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High school curriculum considers science, morality and the atomic bomb
PROVIDENCE, R.I. -- No U.S. presidential decision has generated more lasting controversy and second-guessing than Harry Truman's decision to drop the atomic bomb on Hiroshima and Nagasaki, as the recent controversy over the Smithsonian's 50th anniversary exhibit proved. Framed as an educational question, the controversy becomes more acute: What should our nation's schoolchildren learn about the bomb?
"Almost everyone has had those familiar arguments - whether the bomb prevented a land invasion, how many lives such an invasion would have cost, whether Japan somehow `deserved' what it got - but the arguments rarely get beyond personal beliefs; whoever talks the loudest tends to win," said Susan Graseck, director of the Choices for the 21st Century Project at Brown University. "That's not good enough for a classroom, and that is why we developed this unit."
Like other "choices" units, Ending the War Against Japan: Science, Morality, and the Atomic Bomb carries students beyond the simple record of events and involves them in the decision-making that led to the events. "The goal is to think through alternatives and understand what could have been expected from certain courses of action," Graseck said. "We want to examine the choices that were actually on the table at the time and recreate that moment for students to experience."
During the five-day unit, available this fall to high school teachers nationwide, students investigate the subject from several perspectives. They explore the evolution of the technology, values and ethics of war from the ancient Greeks to the Geneva conventions. They learn about the science that underlies atomic power and nuclear weaponry. And they learn about political factors of the time: the need to keep U.S. casualties low; the Allies' absolute requirement for unconditional surrender; the deteriorating relationship with the Soviet Union and the knowledge that it would soon enter the Pacific theater; the possible post-war emergence of other nuclear powers; and the genuine desire to advance American democratic values.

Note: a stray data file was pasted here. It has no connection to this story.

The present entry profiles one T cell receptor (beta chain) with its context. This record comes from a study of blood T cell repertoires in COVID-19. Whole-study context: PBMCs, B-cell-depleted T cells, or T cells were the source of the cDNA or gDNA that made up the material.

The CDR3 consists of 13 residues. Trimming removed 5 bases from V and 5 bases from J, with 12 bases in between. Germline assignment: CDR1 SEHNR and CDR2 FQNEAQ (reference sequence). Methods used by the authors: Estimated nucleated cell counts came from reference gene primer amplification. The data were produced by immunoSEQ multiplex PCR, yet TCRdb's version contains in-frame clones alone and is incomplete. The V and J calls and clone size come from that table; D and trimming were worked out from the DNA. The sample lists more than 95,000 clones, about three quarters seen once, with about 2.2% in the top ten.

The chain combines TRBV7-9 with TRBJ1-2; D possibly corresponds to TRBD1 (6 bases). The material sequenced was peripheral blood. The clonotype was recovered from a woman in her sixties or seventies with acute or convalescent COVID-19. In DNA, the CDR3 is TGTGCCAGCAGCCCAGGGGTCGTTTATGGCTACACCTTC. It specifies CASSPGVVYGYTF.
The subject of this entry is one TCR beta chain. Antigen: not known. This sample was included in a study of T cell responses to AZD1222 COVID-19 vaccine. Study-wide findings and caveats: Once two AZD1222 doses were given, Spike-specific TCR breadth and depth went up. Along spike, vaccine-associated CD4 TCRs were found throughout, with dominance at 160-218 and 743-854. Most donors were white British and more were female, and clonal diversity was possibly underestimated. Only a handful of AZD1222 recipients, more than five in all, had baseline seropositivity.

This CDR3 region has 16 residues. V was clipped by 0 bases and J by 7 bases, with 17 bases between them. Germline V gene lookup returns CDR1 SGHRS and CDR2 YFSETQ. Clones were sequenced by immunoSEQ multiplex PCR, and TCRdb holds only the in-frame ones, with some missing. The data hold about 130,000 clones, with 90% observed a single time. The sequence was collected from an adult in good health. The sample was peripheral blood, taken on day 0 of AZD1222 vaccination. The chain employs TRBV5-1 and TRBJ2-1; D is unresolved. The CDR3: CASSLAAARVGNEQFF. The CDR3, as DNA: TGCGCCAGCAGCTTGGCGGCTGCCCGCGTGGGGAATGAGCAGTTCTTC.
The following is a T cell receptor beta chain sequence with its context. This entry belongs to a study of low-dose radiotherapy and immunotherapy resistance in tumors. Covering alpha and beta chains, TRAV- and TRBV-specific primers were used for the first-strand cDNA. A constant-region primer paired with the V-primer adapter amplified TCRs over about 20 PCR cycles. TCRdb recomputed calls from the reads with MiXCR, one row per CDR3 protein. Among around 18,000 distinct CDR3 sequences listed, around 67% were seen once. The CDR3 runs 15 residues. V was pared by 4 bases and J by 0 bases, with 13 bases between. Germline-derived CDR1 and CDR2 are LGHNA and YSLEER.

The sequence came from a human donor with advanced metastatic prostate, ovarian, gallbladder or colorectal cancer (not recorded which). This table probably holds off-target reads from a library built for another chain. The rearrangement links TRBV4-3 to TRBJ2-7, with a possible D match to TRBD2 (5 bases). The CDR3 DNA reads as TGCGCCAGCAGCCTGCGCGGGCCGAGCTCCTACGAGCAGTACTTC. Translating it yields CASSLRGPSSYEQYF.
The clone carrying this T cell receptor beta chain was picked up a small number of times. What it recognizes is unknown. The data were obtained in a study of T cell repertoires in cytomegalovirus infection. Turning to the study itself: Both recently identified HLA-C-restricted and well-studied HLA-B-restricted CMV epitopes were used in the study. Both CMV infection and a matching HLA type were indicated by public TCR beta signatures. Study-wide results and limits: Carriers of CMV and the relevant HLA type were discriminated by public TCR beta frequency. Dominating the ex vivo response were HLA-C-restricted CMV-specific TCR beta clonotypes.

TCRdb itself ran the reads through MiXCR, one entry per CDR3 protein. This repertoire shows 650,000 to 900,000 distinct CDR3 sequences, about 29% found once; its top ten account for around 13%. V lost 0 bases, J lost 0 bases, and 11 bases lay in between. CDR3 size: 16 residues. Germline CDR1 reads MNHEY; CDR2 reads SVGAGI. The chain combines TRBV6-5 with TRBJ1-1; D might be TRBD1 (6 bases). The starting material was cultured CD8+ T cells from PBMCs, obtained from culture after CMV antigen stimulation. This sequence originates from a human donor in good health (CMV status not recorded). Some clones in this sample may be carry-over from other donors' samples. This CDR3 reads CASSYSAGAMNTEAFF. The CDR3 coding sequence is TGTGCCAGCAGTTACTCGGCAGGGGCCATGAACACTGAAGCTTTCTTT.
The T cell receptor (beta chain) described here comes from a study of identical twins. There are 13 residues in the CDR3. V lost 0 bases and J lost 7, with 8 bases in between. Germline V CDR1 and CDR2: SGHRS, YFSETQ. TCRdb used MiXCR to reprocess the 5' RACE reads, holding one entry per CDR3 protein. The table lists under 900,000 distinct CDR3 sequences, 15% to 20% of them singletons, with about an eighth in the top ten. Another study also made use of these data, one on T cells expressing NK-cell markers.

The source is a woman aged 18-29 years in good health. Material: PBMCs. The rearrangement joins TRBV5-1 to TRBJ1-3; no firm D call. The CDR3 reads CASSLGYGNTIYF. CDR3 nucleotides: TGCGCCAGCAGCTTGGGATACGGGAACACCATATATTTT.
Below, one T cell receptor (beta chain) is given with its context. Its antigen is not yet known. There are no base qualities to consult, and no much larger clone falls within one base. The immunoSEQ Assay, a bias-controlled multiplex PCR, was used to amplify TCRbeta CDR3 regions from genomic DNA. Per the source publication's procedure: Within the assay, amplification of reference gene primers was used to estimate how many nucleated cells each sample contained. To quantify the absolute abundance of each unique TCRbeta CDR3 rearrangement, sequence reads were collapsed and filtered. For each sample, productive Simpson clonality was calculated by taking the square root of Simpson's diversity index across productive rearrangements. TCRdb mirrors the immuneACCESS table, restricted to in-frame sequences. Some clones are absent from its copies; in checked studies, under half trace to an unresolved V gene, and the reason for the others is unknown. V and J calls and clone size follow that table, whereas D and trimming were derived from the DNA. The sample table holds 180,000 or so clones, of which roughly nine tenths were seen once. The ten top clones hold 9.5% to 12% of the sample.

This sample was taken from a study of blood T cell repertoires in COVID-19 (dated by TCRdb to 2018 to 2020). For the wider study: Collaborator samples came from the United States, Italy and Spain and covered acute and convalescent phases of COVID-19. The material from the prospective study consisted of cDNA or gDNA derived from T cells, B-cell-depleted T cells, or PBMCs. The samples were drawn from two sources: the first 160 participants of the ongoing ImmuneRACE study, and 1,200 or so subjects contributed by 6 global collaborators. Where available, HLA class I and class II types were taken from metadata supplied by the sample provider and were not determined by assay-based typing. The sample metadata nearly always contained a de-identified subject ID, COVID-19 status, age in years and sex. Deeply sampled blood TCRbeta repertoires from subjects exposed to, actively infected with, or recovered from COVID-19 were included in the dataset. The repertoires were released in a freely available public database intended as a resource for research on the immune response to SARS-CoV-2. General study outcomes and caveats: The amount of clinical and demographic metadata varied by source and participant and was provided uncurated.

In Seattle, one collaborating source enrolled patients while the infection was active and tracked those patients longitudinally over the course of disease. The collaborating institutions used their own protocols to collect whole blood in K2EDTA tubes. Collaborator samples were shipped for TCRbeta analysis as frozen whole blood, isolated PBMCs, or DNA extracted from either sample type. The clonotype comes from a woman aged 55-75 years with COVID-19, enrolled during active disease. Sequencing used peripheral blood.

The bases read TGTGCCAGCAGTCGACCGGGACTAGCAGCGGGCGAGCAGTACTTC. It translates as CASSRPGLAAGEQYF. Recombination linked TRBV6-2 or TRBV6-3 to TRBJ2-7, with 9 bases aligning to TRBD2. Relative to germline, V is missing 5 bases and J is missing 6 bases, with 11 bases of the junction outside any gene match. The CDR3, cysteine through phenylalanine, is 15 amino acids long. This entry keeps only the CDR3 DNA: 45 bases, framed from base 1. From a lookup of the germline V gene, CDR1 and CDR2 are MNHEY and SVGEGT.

The choices approach takes history one step farther by involving students in the choice. In one role-playing session, small groups of students attempt to persuade members of the Truman administration to adopt various courses of action, from dropping the bomb to arranging a demonstration of its potential to negotiating a peace with a nearly defeated Japan. Students draw upon their earlier investigations to make their case. "In effect, we give students a chance to try out ideas with which they might disagree so that they understand the consequences of a given course of action," Graseck said. That has proven to be a very effective pedagogical technique.
The Choices for the 21st Century Project, an outreach program of the Thomas J. Watson Jr. Institute for International Studies at Brown University, produces three public affairs units every year and regularly updates them. It offers more than a dozen low-cost, high-quality units designed for high school students, covering historical as well as current events. Choices curriculum materials are being used in more than 3,500 high school classrooms nationwide.
"One of the advantages of the choices method is that it defeats the notion that history is somehow inevitable," Graseck said. "Students learn that history is a dynamic, complex process and that struggles over decisions really do matter. They come to see that the same history-making complexities are at work today, that real choices must be made, and that the informed opinions of citizens can make a difference. Ultimately, these units teach sound habits of mind and citizenship."
Editors: For additional information, a sample of the teaching materials, or information about possible local contacts for this story, contact Susan Graseck at 401/863-3155.